Preemptive Diagnosis of Alzheimer’s Disease in the Eastern Province of Saudi Arabia Using Computational Intelligence Techniques

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Computational Intelligence and Neuroscience


Alzheimer’s Disease (AD) is a silent disease that causes the brain cells to die progressively, influencing consciousness, behavior, planning ability, and language to name a few. AD increases exponentially with aging, where it doubles every 5-6 years, causing profound implications, such as swallowing difficulties and losing the ability to speak before death. According to the Ministry of Health in Saudi Arabia, AD patients will triple by 2060 to reach 14 million patients worldwide. The rapid rise of patients is caused by the silent progress of the disease, leading to late diagnosis as the symptoms will not be distinguished from normal aging affect. Moreover, with the current medical capabilities, it is impossible to confirm AD with 100% certainty via specific medical examinations. The literature review revealed that most recent publications used images to diagnose AD, which is insufficient for local hospitals with limited imaging capabilities. Other studies that used clinical and demographical data failed to achieve adequate results. Consequently, this study aims to preemptively predict AD in Saudi Arabia by employing machine learning (ML) techniques. The dataset was acquired from King Fahad Specialist Hospital (KFSH) in Dammam, Saudi Arabia, containing standard clinical tests for 152 patients. Four ML algorithms, namely, support vector machine (SVM), k-nearest neighbors (k-NN), Adaptive Boosting (AdaBoost), and eXtreme Gradient Boosting (XGBoost), were employed to preemptively diagnose the disease. The empirical results demonstrated the robustness of SVM in the pre-emptive diagnosis of AD with accuracy, precision, recall, and area under the receiver operating characteristics (AUROC) of 95.56%, 94.70%, 97.78%, and 0.97, respectively, with 13 features after applying the sequential forward feature selection technique. This model can assist the medical staff in controlling the progression of the disease at low costs.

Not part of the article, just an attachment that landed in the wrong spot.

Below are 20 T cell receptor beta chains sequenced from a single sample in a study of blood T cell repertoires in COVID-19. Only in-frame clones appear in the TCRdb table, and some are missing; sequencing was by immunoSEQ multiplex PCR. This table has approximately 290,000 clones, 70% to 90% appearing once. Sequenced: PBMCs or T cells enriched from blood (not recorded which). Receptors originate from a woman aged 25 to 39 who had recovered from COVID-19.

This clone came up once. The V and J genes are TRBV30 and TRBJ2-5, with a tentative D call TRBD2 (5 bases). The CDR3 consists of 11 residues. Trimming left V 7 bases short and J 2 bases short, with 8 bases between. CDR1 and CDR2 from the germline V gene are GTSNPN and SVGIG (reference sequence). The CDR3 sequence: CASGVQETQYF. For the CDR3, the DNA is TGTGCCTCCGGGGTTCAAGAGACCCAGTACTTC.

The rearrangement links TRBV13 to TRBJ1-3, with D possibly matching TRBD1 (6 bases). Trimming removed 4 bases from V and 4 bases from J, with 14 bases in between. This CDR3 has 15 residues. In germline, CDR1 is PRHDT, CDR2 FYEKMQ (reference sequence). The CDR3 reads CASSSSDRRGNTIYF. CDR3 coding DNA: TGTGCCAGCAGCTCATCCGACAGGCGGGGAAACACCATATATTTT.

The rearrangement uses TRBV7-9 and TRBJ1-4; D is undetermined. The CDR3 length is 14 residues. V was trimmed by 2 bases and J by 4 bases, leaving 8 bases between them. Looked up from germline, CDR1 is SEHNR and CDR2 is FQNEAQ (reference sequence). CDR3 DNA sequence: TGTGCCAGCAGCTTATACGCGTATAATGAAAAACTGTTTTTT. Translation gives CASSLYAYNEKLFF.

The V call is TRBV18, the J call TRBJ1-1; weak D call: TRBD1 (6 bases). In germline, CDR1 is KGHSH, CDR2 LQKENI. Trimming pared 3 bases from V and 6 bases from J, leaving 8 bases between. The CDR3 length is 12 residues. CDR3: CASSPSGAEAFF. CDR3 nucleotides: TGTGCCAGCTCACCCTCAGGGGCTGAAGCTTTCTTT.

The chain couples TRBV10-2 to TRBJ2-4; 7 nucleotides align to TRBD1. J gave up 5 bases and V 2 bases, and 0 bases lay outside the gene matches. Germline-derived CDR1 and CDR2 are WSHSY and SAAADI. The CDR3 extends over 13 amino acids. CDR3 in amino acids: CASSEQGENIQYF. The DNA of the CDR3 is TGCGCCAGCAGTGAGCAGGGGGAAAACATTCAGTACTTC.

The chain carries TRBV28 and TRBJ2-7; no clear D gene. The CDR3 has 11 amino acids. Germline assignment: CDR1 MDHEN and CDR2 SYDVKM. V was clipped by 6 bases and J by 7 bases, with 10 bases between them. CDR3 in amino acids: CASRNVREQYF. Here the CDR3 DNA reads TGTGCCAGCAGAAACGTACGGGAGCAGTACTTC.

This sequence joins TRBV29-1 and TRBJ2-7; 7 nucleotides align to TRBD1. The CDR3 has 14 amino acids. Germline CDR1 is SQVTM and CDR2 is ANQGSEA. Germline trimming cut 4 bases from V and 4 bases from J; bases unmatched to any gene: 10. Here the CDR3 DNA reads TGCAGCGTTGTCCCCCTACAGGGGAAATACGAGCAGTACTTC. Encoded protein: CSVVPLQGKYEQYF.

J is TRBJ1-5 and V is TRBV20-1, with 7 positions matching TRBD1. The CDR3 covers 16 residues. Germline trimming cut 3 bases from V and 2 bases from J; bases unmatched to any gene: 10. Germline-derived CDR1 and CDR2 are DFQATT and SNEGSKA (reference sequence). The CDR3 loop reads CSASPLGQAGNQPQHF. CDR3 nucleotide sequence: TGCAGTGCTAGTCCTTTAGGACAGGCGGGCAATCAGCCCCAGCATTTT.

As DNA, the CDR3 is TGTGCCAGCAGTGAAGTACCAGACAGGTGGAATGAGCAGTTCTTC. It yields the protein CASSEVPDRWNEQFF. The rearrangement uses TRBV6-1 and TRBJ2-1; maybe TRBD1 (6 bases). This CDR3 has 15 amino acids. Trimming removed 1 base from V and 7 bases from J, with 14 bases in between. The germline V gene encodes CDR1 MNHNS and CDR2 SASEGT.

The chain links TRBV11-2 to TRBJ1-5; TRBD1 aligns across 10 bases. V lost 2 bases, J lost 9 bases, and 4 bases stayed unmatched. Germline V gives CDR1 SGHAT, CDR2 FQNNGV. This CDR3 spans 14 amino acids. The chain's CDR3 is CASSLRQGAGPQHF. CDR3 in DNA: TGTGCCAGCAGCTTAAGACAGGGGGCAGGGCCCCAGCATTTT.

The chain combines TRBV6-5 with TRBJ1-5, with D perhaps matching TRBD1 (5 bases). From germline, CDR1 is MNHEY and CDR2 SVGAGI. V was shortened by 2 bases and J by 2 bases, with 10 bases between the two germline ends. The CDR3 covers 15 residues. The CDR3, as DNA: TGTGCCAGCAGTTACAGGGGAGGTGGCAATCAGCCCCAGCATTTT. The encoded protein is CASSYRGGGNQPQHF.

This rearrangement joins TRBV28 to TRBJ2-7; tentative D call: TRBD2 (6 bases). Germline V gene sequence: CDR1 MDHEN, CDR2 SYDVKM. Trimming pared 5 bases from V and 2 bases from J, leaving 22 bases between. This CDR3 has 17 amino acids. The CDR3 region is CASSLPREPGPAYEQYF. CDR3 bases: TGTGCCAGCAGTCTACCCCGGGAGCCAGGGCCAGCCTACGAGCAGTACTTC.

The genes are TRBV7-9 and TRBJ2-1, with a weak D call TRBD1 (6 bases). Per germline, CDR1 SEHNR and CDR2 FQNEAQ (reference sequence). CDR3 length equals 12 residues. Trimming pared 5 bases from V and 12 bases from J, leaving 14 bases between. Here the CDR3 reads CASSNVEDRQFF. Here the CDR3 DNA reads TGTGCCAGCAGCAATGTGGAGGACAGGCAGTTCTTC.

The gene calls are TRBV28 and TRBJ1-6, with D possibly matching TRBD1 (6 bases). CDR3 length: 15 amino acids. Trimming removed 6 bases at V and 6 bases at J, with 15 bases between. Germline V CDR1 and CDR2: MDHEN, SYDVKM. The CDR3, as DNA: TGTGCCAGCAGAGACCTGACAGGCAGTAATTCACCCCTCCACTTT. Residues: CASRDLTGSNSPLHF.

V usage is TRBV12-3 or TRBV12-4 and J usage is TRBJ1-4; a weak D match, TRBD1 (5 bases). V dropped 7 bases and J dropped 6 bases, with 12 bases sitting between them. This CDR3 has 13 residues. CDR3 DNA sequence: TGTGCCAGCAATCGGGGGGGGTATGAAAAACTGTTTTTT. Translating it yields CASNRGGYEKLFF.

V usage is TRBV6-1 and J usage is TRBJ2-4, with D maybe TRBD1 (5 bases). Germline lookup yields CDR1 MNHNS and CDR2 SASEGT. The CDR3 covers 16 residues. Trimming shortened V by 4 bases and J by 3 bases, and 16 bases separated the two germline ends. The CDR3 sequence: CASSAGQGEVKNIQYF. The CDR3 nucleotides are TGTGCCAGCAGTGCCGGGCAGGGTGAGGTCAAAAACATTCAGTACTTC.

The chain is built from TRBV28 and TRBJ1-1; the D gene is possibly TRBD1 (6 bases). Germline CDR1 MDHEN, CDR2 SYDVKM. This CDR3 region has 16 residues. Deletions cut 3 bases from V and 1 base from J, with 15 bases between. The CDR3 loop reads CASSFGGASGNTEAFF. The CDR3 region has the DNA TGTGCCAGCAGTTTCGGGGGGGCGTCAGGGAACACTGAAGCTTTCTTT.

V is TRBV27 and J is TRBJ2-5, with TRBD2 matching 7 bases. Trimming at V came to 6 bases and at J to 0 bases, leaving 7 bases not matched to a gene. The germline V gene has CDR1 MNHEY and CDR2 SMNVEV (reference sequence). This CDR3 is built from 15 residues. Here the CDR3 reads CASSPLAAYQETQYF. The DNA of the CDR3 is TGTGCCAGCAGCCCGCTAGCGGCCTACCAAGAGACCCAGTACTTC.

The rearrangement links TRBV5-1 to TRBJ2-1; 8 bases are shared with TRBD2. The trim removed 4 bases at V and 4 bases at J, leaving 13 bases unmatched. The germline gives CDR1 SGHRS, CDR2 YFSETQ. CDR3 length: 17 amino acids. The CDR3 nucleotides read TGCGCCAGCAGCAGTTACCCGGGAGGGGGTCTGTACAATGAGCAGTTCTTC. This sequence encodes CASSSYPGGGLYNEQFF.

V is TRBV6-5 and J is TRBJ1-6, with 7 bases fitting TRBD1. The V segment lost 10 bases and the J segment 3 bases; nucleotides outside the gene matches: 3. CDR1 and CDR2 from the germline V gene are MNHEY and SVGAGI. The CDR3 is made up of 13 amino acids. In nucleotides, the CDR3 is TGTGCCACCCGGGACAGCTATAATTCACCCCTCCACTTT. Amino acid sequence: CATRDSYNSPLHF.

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ISSN 1687-5265‎, E-ISSN 1687-5273‎


Copyright © 2022 Sunday O. Olatunji et al. is an open access article distributed under the Creative Commons Attribution License, which permits unrestricted use, distribution, and reproduction in any medium, provided the original work is properly cited.